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    I'd definately go for MTB pedals. I started with Shimano M520s and they would be my first choice for any beginner (started my wife on them and she won't use anything else). For shoes, if you want to be able walk around in them go MTB. If you don't, go with road shoes that take 2 bolt cleats. Pearl Izumi makes some inexpensive shoes (Vagaboond or Quest) in both MTB and road that are in the $50 range so $100 should get you everything you need.

  6. #6
    Senior Member tardman91's Avatar
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    Thanks guys. I found the Shimano M520 Pedals for $41 shipped on Amazon. I think I will go with those, since they were one of the pedals I was eyeing. Anybody know of a place to find them cheaper?

    As for shoes... I think I'll go with MTB shoes from everyone's advice. I like the ones with velcro for the simplicity, and prefer the ones with not as aggressive tread on the bottom (some of the ones I found in my searching look like football cleats). My problem is that I need a 13/14 (49 in "bike shoe" sizes I believe). I would tend to lean more towards the 14 since, correct me if I'm wrong, these shoes are usually a bit tighter than normal sneakers? I'm having trouble finding them in that size at a reasonable price (less than $70 or so). Any suggestions of places to look besides nashbar and performance bikes?

    The help is much appreciated! Thanks again!

  7. #7
    Senior Member cod.peace's Avatar
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    Quote Originally Posted by tardman91 View Post
    Thanks guys. I found the Shimano M520 Pedals for $41 shipped on Amazon. I think I will go with those, since they were one of the pedals I was eyeing. Anybody know of a place to find them cheaper?

    As for shoes... I think I'll go with MTB shoes from everyone's advice. I like the ones with velcro for the simplicity, and prefer the ones with not as aggressive tread on the bottom (some of the ones I found in my searching look like football cleats). My problem is that I need a 13/14 (49 in "bike shoe" sizes I believe). I would tend to lean more towards the 14 since, correct me if I'm wrong, these shoes are usually a bit tighter than normal sneakers? I'm having trouble finding them in that size at a reasonable price (less than $70 or so). Any suggestions of places to look besides nashbar and performance bikes?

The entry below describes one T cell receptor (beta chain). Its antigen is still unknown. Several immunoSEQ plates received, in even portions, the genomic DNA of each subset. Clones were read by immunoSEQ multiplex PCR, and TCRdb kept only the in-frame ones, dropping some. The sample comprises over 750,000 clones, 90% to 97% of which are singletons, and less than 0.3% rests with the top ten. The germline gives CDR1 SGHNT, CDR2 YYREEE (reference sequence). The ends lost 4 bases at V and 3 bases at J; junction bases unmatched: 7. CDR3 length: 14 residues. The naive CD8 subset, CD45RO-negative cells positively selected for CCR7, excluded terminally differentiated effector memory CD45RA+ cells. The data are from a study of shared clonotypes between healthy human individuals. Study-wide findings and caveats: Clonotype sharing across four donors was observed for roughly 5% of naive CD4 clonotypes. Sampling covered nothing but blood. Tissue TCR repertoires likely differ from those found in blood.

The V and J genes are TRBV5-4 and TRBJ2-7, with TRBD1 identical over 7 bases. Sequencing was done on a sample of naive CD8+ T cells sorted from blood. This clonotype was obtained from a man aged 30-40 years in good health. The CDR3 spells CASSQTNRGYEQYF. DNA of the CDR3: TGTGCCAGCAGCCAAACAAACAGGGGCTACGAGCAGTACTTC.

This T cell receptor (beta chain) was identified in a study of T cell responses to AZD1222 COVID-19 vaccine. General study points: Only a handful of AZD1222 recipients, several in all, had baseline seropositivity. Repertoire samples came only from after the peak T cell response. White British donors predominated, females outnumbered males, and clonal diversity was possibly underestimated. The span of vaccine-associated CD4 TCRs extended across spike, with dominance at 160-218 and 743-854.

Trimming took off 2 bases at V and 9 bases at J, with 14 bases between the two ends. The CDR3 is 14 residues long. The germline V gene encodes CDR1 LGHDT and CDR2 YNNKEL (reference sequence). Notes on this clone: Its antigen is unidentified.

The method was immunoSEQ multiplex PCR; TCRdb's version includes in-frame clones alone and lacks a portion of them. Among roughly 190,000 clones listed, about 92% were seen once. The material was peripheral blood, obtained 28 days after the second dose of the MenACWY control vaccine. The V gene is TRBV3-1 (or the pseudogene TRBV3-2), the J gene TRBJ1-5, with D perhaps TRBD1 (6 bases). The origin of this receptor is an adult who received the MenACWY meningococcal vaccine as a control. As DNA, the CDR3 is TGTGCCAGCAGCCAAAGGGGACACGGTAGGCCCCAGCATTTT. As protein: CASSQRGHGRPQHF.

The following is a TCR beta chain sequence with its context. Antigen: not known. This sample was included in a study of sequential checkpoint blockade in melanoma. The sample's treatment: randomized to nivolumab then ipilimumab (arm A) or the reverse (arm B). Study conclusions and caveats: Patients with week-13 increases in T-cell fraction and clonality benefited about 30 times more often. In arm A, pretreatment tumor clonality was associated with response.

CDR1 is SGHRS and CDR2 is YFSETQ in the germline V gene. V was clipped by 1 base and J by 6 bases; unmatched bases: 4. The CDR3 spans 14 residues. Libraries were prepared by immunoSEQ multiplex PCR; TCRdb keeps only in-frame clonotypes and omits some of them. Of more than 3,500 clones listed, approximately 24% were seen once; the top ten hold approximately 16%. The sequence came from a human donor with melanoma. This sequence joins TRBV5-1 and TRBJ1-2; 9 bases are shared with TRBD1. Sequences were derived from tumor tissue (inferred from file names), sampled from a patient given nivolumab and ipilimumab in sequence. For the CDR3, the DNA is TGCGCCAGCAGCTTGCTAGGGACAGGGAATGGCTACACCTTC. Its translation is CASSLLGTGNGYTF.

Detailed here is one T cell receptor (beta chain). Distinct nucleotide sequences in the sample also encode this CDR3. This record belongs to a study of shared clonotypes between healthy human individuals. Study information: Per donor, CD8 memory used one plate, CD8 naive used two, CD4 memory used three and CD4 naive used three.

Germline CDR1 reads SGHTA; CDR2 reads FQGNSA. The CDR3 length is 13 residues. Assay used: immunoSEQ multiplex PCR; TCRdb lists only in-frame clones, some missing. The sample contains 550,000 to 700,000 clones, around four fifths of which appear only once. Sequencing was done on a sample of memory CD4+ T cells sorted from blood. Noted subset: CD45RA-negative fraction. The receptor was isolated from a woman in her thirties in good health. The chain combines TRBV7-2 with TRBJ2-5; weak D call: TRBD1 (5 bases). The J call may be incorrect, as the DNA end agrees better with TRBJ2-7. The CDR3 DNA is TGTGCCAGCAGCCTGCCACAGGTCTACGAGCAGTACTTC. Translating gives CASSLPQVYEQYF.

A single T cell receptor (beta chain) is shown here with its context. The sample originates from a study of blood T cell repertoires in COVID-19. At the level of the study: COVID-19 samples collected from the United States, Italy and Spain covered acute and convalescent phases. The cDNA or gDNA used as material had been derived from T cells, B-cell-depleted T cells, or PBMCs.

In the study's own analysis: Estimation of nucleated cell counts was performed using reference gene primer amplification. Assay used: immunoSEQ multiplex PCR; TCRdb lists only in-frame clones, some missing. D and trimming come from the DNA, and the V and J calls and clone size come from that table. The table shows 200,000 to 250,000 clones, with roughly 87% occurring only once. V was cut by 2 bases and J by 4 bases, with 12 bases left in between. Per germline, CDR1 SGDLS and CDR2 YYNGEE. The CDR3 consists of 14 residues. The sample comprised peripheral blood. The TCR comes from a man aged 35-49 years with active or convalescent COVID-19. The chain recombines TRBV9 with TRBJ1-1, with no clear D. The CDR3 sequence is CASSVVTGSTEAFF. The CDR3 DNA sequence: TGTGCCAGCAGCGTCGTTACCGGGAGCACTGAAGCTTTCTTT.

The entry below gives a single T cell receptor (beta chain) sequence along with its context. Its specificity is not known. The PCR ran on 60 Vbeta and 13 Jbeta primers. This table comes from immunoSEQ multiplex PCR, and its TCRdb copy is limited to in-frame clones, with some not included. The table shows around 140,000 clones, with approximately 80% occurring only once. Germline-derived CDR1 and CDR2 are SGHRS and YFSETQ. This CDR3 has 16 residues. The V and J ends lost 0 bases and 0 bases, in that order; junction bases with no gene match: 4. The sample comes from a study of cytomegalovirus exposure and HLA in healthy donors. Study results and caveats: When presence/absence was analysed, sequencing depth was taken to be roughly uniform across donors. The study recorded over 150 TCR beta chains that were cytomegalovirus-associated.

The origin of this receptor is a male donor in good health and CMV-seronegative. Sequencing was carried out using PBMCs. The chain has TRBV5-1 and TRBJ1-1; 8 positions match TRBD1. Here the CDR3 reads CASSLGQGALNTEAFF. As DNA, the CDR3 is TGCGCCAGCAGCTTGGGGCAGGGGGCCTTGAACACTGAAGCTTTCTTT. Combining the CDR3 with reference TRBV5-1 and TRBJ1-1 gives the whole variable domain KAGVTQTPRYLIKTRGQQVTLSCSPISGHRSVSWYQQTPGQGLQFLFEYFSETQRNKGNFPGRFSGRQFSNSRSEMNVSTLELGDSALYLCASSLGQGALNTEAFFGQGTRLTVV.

The help is much appreciated! Thanks again!
    I wear a Euro size 47 (i.e. 12.5 in US) and had a heck of a time finding a wide shoe. I scored some Northwave Raptors on a clearance sale for $80. The tread isn't too bad and I can walk around without too much trouble. If you need a wider shoe, I'd suggest the Northwave brand.
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  8. #8
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    Quote Originally Posted by jyossarian View Post
    SPD pedals have a tension screw that control how tight or loose they hold the cleat. It also makes it harder or easier to unclip, both accidentally and on purpose. To unclip, you twist out to the side. To unclip accidentally, just let the cleats wear down and they'll start to unclip when you don't mean to.
    My SPD cleats have about 5000 miles of pedaling on them and still aren't releasing accidentally. They've also spent quite a bit of time walking and hiking. In any event, cleats are a consumable; they will have to be replaced at some point no matter which pedal system you choose...

    Crank Bros. use a spring so when you pull up, they actually hold tighter to the cleat, but if you twist out, they let go easily.
    The reason I started using SPD pedals is because I found that it was too difficult to get the Crank Brothers pedals to release. They've got lots of float, which some people enjoy, but the 15- or 20-degree release angle means that you have to twist your heel a lot to get the pedals to release. Not a problem on my road bike, but I found myself falling over more than I liked when riding technical terrain off-road. SPDs, which have adjustable release tension and require much less heel twist to release, were just the ticket...

    Adjustable release tension, less heel twist to release, and the availability of the SH-56 multi-release cleat make Shimano SPD pedals perfect for a clipless newbie!

  9. #9
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    Quote Originally Posted by tardman91 View Post
    Thanks guys. I found the Shimano M520 Pedals for $41 shipped on Amazon. I think I will go with those, since they were one of the pedals I was eyeing. Anybody know of a place to find them cheaper?
    If you're willing to cruise eBay or watch for sales, you should be able to score M520s for $30-35. Jenson USA sells them for $38.99. Wait for one of their frequent 10-20% off sales and you can save a few bucks. I paid $34 for the last pair I bought.